Trudy and Gar take Edgar to several doctors, who put him through several tests without finding any cause for his inability to speak. Finally, Trudy decides she does not want to put her baby through a childhood of poking and prodding. She takes him to an old woman, Ida Paine, who tells her that he will never learn to speak but that he can use his hands to communicate. Discouraged, Trudy returns home. One day a woman drives up and introduces herself as Louisa Wilkes, the aunt of one of the Sawtelles’ neighbors who is watching one of their dogs. She is not sure why she is there, but she explains that she was directed by Ida Paine to visit the Sawtelles. She examines Edgar, asking Trudy what information the doctors have shared with them. Louisa explains that her parents were deaf, so she learned to sign as she learned to speak from radio and records. She tells Trudy and Gar that they must begin immediately to use signs when communicating with Edgar. In this way, Edgar will pick it up in the same way he would pick up spoken language by listening to his parents. Louisa tells them that all babies want to communicate. If they do not learn a formal language, they will invent one by themselves. She teaches Trudy and Gar a few simple signs so that they can begin to communicate with Edgar by the only way he will learn language.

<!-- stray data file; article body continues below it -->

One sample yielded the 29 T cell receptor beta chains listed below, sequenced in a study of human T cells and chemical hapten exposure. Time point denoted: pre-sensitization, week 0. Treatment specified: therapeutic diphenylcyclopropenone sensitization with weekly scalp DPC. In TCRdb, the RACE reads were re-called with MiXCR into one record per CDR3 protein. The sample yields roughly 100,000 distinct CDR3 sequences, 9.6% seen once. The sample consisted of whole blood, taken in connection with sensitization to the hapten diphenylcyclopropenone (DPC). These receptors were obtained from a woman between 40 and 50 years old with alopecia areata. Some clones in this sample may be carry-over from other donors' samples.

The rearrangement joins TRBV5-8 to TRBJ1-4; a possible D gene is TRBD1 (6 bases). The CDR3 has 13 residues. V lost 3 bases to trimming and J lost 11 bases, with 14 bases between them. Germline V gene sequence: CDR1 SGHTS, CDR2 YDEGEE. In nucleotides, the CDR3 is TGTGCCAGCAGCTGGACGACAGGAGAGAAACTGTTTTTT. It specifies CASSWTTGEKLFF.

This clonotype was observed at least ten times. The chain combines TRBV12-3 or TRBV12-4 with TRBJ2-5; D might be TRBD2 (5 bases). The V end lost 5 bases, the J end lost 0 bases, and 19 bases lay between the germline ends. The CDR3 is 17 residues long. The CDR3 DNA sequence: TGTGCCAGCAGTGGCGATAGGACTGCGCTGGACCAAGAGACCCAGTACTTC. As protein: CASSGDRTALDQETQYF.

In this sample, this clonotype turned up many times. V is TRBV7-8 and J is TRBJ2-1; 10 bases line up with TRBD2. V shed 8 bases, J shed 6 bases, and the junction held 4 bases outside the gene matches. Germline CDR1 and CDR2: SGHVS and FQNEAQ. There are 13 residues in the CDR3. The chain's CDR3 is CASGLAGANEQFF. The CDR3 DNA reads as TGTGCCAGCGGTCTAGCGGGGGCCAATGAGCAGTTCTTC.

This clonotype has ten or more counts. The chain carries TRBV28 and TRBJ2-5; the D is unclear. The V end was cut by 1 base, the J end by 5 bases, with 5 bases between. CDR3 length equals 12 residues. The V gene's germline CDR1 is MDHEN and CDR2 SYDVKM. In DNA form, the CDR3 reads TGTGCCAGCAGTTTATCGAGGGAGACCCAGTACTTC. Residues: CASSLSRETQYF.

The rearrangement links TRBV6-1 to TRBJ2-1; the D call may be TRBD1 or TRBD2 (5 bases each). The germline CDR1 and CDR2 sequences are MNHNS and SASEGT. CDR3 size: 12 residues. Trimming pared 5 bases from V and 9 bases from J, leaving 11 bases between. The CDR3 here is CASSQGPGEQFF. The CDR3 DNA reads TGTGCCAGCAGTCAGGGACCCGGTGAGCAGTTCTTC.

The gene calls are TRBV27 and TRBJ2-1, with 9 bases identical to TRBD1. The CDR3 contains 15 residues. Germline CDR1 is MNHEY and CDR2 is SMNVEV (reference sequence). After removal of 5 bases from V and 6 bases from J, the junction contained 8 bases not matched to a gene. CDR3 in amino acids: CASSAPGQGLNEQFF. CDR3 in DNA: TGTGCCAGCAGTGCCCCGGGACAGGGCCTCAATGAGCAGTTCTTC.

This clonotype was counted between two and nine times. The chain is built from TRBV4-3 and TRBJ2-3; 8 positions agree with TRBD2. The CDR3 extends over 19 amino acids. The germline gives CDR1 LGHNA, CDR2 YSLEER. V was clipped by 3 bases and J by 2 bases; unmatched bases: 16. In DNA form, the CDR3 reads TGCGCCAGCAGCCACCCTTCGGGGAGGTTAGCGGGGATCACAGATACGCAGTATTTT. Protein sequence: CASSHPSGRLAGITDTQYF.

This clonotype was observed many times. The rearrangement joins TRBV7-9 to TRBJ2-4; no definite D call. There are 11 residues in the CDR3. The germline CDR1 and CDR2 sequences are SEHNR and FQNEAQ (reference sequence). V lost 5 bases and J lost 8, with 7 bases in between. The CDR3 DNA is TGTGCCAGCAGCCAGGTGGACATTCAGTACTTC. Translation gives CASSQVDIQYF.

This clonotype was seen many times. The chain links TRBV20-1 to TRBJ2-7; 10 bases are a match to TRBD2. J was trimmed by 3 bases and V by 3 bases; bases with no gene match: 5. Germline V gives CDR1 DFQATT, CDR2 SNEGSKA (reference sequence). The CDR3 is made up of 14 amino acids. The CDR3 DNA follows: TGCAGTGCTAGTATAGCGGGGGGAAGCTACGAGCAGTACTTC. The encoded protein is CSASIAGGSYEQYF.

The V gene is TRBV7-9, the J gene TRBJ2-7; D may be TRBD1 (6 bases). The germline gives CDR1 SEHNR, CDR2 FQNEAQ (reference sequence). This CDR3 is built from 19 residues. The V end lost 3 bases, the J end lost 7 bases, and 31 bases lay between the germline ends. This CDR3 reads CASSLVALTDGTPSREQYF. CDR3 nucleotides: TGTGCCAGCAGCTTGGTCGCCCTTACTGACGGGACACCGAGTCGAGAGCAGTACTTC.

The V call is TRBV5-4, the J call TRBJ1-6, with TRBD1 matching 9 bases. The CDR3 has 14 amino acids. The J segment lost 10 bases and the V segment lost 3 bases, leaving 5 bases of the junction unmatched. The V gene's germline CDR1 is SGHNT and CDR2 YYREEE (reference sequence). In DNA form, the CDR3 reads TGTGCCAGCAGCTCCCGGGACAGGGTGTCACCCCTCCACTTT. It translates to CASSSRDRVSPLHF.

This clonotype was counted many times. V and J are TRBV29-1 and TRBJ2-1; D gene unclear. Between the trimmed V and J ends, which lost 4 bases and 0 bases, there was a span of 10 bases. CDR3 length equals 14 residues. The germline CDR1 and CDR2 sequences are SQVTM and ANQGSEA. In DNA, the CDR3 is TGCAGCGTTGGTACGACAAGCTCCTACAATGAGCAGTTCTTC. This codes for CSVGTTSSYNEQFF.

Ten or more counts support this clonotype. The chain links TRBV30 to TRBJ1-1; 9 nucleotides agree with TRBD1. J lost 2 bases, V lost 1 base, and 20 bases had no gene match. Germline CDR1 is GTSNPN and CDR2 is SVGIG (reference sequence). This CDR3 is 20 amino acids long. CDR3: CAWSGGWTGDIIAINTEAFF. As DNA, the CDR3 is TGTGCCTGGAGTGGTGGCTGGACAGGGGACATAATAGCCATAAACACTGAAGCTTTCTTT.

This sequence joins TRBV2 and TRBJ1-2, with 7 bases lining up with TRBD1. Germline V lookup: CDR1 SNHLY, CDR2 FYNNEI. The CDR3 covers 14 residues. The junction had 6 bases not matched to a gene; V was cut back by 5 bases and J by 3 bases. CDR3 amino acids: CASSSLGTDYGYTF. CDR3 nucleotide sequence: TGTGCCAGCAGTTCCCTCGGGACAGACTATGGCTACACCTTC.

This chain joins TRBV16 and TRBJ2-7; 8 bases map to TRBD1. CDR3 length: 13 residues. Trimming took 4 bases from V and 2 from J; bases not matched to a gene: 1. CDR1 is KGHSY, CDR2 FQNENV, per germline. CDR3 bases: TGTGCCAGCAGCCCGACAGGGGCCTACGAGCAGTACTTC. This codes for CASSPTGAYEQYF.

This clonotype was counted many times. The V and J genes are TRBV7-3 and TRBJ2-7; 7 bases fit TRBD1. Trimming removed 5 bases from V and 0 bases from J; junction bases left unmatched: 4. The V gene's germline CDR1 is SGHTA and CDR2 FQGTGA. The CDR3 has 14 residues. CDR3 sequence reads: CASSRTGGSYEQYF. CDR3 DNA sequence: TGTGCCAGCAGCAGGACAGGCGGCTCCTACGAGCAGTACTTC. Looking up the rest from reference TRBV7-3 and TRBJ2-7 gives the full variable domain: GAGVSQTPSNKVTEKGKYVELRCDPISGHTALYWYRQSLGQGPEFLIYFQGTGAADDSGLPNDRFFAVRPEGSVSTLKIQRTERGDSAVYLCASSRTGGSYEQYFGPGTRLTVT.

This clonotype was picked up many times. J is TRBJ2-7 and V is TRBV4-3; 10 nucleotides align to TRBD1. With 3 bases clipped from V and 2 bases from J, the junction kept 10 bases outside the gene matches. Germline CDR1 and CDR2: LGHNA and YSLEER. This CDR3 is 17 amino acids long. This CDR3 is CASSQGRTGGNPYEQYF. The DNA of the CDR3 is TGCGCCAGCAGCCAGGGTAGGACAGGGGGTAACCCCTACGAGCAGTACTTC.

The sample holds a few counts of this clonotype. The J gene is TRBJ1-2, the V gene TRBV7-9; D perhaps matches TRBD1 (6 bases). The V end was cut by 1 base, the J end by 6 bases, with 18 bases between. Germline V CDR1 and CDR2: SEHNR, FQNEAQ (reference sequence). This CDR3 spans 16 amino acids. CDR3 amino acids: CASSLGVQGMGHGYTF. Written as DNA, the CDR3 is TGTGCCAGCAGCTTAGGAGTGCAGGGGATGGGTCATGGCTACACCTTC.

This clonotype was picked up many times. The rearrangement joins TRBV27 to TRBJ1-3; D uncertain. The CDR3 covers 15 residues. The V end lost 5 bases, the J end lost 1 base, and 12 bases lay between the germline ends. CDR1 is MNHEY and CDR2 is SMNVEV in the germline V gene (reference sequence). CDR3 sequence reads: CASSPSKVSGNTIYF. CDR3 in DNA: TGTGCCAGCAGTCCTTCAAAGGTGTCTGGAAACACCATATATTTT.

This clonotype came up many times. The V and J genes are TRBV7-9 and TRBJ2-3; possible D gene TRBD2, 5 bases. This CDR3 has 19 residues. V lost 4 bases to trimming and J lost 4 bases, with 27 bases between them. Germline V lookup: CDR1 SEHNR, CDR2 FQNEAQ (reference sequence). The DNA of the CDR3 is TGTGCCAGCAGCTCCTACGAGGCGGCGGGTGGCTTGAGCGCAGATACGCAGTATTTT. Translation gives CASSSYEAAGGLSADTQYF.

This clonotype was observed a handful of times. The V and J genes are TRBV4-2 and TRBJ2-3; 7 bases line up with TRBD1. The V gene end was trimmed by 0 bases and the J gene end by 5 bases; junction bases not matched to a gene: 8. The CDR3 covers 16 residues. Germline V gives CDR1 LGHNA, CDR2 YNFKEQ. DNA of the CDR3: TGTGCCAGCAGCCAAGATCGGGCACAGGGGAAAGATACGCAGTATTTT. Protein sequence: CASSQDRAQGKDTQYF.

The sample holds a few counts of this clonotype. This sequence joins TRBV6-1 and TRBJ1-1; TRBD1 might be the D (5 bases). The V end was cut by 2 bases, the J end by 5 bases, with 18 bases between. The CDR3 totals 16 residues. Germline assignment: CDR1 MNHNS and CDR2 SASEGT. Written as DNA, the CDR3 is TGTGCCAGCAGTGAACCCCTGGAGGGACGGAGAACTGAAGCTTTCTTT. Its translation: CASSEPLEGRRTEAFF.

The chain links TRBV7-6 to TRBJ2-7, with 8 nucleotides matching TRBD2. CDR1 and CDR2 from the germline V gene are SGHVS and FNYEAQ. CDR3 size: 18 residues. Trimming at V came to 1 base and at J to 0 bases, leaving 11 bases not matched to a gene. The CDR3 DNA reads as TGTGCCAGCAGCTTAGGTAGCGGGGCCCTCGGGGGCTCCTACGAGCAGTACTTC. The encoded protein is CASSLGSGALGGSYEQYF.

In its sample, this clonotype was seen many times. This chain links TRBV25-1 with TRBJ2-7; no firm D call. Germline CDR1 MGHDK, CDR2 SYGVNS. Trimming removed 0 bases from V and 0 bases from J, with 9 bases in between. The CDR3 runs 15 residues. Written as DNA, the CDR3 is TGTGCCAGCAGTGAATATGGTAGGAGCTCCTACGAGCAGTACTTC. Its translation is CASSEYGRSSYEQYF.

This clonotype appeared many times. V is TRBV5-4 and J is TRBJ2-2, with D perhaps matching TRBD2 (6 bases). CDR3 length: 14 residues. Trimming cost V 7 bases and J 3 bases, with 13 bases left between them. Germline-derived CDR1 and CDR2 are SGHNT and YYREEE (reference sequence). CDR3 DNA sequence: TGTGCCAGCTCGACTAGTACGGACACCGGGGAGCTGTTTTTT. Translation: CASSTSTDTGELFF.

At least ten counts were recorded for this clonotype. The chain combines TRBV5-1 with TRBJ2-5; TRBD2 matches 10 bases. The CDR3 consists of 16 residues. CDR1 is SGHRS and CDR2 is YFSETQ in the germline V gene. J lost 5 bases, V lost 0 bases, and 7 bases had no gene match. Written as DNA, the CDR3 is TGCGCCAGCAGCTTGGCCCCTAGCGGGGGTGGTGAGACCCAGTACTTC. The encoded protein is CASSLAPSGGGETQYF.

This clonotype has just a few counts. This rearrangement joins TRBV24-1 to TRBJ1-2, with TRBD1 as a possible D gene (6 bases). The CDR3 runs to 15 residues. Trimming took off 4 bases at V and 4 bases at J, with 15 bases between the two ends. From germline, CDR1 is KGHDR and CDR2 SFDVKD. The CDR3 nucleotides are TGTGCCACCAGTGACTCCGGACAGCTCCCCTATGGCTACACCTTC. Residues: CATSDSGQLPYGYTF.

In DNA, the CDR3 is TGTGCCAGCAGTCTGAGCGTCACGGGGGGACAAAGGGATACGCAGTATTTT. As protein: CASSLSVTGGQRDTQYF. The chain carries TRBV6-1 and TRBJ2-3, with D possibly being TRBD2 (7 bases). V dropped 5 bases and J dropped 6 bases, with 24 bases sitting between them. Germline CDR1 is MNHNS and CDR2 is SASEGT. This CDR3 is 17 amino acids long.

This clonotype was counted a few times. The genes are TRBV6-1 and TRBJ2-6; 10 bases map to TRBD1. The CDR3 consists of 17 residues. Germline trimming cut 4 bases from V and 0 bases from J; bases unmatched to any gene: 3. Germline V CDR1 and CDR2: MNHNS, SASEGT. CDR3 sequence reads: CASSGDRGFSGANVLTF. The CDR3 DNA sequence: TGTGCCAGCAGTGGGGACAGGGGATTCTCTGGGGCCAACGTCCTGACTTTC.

The first memory that Edgar has is of waking up to see Almondine’s nose stuck through the bars of his crib. He remembers running all over the farm, chased by Almondine. He signs books to the dogs, believing that they understand at least some of it. The doctor brings a deaf man to visit Edgar, who is astonished that a deaf person looks like everyone else. Edgar shows the man how Almondine responds to his signs.
Edgar visits the kennel where his father is tending a dog that has had pups but whose health is failing. The veterinarian comes and puts the dog to sleep after Gar sends Edgar up to the house. During one particularly bad storm, Edgar and Trudy, along with Almondine, hide in the cellar, while Gar watches the storm approaching. The wind blows for a very long time, but when they come out of the cellar, Edgar and Trudy see that the only damage visible is that the blossoms have blown off the apple tree. Behind the house, they hear Gar call out to them. The boards on the barn roof have been curled back, as if a giant had twisted them around his fingers.
(The entire section is 445 words.)
Part 1, Chapters 5-6 Summary